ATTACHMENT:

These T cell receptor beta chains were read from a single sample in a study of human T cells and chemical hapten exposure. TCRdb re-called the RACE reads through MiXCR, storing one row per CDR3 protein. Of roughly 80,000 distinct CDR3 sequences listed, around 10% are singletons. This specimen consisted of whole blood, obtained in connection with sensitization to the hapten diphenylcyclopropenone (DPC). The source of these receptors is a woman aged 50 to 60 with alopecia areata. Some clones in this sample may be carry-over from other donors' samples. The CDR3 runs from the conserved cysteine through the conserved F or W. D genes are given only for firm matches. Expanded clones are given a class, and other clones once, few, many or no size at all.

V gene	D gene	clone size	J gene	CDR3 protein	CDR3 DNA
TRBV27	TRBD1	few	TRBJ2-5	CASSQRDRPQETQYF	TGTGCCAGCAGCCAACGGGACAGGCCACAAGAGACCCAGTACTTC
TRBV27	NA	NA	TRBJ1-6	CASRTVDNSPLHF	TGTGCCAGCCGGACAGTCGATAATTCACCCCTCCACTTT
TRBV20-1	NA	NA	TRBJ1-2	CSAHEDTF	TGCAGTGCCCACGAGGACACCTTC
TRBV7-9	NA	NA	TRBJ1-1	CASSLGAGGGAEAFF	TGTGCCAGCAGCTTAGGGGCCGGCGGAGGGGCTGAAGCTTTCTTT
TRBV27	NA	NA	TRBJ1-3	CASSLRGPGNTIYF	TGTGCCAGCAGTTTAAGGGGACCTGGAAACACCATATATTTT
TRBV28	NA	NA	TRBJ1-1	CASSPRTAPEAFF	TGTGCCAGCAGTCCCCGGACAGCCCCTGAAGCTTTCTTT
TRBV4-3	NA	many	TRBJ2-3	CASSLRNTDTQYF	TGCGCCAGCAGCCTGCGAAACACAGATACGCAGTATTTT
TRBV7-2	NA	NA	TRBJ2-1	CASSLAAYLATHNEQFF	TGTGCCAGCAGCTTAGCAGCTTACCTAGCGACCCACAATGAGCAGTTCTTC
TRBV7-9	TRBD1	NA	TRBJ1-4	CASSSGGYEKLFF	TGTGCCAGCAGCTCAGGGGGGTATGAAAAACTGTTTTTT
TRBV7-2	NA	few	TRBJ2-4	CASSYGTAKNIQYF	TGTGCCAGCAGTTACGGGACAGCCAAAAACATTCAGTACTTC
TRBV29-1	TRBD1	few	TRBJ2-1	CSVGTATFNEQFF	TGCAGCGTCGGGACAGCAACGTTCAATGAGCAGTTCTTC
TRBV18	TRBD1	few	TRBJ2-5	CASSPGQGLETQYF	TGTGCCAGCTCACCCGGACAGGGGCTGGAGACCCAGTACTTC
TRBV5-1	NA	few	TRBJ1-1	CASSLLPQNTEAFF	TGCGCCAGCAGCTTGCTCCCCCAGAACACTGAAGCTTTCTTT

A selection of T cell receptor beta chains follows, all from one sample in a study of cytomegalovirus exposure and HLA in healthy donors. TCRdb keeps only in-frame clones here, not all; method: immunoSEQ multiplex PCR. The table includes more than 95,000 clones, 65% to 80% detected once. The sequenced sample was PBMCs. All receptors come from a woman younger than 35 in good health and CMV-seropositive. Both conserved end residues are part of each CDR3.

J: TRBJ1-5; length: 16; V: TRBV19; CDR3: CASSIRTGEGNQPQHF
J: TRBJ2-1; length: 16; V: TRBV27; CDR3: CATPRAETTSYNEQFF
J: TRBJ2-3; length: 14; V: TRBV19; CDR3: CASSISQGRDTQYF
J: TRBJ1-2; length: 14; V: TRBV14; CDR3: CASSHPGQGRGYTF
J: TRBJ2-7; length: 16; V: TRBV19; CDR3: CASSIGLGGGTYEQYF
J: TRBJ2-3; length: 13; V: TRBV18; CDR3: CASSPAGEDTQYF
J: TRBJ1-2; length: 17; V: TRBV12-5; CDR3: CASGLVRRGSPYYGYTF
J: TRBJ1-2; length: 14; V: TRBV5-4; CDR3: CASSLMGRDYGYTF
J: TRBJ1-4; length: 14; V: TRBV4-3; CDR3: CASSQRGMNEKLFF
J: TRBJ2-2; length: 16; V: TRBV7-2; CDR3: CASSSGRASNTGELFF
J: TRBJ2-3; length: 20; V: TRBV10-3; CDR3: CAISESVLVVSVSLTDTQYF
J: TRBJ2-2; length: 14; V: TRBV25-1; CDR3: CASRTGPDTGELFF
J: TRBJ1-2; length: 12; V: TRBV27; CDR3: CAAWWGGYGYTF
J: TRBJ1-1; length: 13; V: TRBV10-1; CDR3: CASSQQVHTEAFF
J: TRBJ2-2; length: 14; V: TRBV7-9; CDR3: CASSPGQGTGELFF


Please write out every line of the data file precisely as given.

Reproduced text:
These T cell receptor beta chains were read from a single sample in a study of human T cells and chemical hapten exposure. TCRdb re-called the RACE reads through MiXCR, storing one row per CDR3 protein. Of roughly 80,000 distinct CDR3 sequences listed, around 10% are singletons. This specimen consisted of whole blood, obtained in connection with sensitization to the hapten diphenylcyclopropenone (DPC). The source of these receptors is a woman aged 50 to 60 with alopecia areata. Some clones in this sample may be carry-over from other donors' samples. The CDR3 runs from the conserved cysteine through the conserved F or W. D genes are given only for firm matches. Expanded clones are given a class, and other clones once, few, many or no size at all.

V gene	D gene	clone size	J gene	CDR3 protein	CDR3 DNA
TRBV27	TRBD1	few	TRBJ2-5	CASSQRDRPQETQYF	TGTGCCAGCAGCCAACGGGACAGGCCACAAGAGACCCAGTACTTC
TRBV27	NA	NA	TRBJ1-6	CASRTVDNSPLHF	TGTGCCAGCCGGACAGTCGATAATTCACCCCTCCACTTT
TRBV20-1	NA	NA	TRBJ1-2	CSAHEDTF	TGCAGTGCCCACGAGGACACCTTC
TRBV7-9	NA	NA	TRBJ1-1	CASSLGAGGGAEAFF	TGTGCCAGCAGCTTAGGGGCCGGCGGAGGGGCTGAAGCTTTCTTT
TRBV27	NA	NA	TRBJ1-3	CASSLRGPGNTIYF	TGTGCCAGCAGTTTAAGGGGACCTGGAAACACCATATATTTT
TRBV28	NA	NA	TRBJ1-1	CASSPRTAPEAFF	TGTGCCAGCAGTCCCCGGACAGCCCCTGAAGCTTTCTTT
TRBV4-3	NA	many	TRBJ2-3	CASSLRNTDTQYF	TGCGCCAGCAGCCTGCGAAACACAGATACGCAGTATTTT
TRBV7-2	NA	NA	TRBJ2-1	CASSLAAYLATHNEQFF	TGTGCCAGCAGCTTAGCAGCTTACCTAGCGACCCACAATGAGCAGTTCTTC
TRBV7-9	TRBD1	NA	TRBJ1-4	CASSSGGYEKLFF	TGTGCCAGCAGCTCAGGGGGGTATGAAAAACTGTTTTTT
TRBV7-2	NA	few	TRBJ2-4	CASSYGTAKNIQYF	TGTGCCAGCAGTTACGGGACAGCCAAAAACATTCAGTACTTC
TRBV29-1	TRBD1	few	TRBJ2-1	CSVGTATFNEQFF	TGCAGCGTCGGGACAGCAACGTTCAATGAGCAGTTCTTC
TRBV18	TRBD1	few	TRBJ2-5	CASSPGQGLETQYF	TGTGCCAGCTCACCCGGACAGGGGCTGGAGACCCAGTACTTC
TRBV5-1	NA	few	TRBJ1-1	CASSLLPQNTEAFF	TGCGCCAGCAGCTTGCTCCCCCAGAACACTGAAGCTTTCTTT

A selection of T cell receptor beta chains follows, all from one sample in a study of cytomegalovirus exposure and HLA in healthy donors. TCRdb keeps only in-frame clones here, not all; method: immunoSEQ multiplex PCR. The table includes more than 95,000 clones, 65% to 80% detected once. The sequenced sample was PBMCs. All receptors come from a woman younger than 35 in good health and CMV-seropositive. Both conserved end residues are part of each CDR3.

J: TRBJ1-5; length: 16; V: TRBV19; CDR3: CASSIRTGEGNQPQHF
J: TRBJ2-1; length: 16; V: TRBV27; CDR3: CATPRAETTSYNEQFF
J: TRBJ2-3; length: 14; V: TRBV19; CDR3: CASSISQGRDTQYF
J: TRBJ1-2; length: 14; V: TRBV14; CDR3: CASSHPGQGRGYTF
J: TRBJ2-7; length: 16; V: TRBV19; CDR3: CASSIGLGGGTYEQYF
J: TRBJ2-3; length: 13; V: TRBV18; CDR3: CASSPAGEDTQYF
J: TRBJ1-2; length: 17; V: TRBV12-5; CDR3: CASGLVRRGSPYYGYTF
J: TRBJ1-2; length: 14; V: TRBV5-4; CDR3: CASSLMGRDYGYTF
J: TRBJ1-4; length: 14; V: TRBV4-3; CDR3: CASSQRGMNEKLFF
J: TRBJ2-2; length: 16; V: TRBV7-2; CDR3: CASSSGRASNTGELFF
J: TRBJ2-3; length: 20; V: TRBV10-3; CDR3: CAISESVLVVSVSLTDTQYF
J: TRBJ2-2; length: 14; V: TRBV25-1; CDR3: CASRTGPDTGELFF
J: TRBJ1-2; length: 12; V: TRBV27; CDR3: CAAWWGGYGYTF
J: TRBJ1-1; length: 13; V: TRBV10-1; CDR3: CASSQQVHTEAFF
J: TRBJ2-2; length: 14; V: TRBV7-9; CDR3: CASSPGQGTGELFF